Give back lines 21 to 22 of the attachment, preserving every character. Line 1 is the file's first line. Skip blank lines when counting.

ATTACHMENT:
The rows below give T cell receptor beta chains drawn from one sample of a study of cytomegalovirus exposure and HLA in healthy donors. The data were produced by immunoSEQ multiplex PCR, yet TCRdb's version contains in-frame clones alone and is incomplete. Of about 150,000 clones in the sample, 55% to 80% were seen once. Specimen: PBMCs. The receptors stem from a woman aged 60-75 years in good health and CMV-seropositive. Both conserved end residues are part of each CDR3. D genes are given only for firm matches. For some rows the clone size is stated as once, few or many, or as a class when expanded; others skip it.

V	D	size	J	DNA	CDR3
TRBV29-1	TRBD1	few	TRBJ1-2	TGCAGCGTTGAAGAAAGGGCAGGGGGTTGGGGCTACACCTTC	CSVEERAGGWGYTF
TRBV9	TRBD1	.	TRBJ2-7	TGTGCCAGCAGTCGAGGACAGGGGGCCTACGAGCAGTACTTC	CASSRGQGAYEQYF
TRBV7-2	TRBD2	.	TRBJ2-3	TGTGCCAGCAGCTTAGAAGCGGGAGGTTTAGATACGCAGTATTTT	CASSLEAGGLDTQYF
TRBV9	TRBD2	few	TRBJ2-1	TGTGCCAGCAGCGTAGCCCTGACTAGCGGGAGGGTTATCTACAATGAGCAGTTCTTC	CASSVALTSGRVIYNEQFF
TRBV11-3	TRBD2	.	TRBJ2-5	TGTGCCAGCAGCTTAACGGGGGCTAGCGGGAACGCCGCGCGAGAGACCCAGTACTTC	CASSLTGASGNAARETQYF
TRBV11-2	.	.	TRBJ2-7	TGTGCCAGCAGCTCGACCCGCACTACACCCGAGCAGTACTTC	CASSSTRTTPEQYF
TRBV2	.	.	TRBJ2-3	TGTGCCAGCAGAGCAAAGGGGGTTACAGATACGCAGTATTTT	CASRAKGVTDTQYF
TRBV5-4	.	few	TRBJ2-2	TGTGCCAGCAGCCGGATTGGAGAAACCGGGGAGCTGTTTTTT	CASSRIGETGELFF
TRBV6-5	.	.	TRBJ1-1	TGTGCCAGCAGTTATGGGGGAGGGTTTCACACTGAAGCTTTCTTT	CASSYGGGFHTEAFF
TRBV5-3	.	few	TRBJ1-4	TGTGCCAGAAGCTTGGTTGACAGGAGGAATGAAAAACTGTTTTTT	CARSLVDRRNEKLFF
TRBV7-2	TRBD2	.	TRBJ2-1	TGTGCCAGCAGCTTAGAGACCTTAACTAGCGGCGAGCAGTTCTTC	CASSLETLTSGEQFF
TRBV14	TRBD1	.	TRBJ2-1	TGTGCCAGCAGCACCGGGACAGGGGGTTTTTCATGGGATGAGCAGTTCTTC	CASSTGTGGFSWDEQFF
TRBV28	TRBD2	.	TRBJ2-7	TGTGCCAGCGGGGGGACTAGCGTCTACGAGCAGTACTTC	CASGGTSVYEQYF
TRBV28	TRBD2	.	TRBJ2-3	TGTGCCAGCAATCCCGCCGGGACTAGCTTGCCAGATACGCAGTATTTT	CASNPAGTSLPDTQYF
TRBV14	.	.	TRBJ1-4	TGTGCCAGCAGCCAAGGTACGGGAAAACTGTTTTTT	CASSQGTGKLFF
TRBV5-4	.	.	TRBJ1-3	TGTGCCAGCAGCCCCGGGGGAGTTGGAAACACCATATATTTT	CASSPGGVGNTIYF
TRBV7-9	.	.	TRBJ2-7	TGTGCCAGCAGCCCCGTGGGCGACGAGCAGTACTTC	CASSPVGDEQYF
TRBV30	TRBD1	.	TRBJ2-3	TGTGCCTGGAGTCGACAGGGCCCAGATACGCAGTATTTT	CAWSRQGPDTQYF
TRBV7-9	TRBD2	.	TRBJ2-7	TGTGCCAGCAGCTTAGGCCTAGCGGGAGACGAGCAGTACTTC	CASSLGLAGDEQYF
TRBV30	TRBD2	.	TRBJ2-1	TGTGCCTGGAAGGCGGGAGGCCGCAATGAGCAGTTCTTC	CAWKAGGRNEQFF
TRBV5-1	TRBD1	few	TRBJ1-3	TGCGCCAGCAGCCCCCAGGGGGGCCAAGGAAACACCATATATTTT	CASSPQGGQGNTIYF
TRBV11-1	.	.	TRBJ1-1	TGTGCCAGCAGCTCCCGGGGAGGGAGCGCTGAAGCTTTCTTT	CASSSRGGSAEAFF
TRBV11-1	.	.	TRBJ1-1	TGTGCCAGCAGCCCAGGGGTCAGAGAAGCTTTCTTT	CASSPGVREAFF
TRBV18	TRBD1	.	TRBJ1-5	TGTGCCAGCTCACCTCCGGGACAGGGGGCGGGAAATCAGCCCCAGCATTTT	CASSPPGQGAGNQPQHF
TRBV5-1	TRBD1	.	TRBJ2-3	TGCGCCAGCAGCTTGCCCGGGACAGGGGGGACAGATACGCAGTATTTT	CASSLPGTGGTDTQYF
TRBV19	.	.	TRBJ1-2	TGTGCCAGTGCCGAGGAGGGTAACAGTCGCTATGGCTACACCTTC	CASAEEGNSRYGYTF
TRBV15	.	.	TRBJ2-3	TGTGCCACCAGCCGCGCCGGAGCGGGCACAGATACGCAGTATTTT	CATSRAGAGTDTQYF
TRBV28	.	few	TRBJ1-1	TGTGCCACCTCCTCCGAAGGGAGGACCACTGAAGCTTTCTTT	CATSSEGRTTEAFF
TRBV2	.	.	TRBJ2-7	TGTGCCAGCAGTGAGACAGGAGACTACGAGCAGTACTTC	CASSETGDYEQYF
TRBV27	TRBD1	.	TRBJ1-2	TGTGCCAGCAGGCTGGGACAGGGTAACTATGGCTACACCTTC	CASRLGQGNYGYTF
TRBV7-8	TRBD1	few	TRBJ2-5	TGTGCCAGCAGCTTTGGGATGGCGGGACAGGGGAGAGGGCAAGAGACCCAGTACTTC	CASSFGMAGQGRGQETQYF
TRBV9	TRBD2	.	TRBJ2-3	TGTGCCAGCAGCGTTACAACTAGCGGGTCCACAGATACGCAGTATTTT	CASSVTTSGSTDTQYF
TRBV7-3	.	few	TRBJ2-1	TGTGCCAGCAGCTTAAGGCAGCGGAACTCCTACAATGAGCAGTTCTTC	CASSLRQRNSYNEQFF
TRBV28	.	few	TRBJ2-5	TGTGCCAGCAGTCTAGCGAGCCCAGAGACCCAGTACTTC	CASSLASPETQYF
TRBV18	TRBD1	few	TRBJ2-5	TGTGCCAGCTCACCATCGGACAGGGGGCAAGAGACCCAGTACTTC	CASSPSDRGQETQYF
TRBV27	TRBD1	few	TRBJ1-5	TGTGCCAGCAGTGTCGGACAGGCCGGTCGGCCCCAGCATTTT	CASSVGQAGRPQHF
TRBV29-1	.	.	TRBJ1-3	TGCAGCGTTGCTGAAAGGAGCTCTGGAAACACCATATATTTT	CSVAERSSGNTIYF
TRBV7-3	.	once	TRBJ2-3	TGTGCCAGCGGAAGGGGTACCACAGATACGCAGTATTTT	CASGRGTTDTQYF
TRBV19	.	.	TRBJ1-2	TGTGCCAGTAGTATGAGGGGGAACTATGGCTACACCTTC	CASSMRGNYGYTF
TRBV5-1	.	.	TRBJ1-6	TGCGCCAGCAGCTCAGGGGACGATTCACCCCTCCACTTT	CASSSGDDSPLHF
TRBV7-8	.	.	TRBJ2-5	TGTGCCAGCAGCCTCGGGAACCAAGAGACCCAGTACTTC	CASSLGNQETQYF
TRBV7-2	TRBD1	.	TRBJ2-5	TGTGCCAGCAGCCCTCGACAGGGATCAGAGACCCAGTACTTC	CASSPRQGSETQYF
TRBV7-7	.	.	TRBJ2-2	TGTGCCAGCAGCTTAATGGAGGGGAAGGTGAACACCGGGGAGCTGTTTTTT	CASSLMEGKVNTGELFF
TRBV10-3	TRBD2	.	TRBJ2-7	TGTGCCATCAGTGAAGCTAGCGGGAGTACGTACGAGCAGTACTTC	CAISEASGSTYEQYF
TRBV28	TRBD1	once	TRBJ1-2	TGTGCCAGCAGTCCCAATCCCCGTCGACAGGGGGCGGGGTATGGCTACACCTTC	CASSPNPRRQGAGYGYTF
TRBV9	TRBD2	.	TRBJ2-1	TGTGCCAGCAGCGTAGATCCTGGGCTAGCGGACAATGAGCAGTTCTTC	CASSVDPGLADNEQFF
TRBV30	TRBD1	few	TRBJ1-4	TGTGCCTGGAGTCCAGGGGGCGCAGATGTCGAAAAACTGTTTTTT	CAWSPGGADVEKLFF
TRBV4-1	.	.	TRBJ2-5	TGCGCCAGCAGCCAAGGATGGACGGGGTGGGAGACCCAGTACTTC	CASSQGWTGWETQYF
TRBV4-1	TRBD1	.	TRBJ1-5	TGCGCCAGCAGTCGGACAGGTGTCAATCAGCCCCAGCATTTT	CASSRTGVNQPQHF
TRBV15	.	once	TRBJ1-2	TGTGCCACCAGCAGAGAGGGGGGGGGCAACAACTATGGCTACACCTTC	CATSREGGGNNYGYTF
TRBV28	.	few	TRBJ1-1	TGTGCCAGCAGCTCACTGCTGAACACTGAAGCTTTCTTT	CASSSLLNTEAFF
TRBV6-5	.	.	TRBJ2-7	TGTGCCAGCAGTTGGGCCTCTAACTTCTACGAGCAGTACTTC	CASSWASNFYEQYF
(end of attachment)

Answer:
TRBV7-9	TRBD2	.	TRBJ2-7	TGTGCCAGCAGCTTAGGCCTAGCGGGAGACGAGCAGTACTTC	CASSLGLAGDEQYF
TRBV30	TRBD2	.	TRBJ2-1	TGTGCCTGGAAGGCGGGAGGCCGCAATGAGCAGTTCTTC	CAWKAGGRNEQFF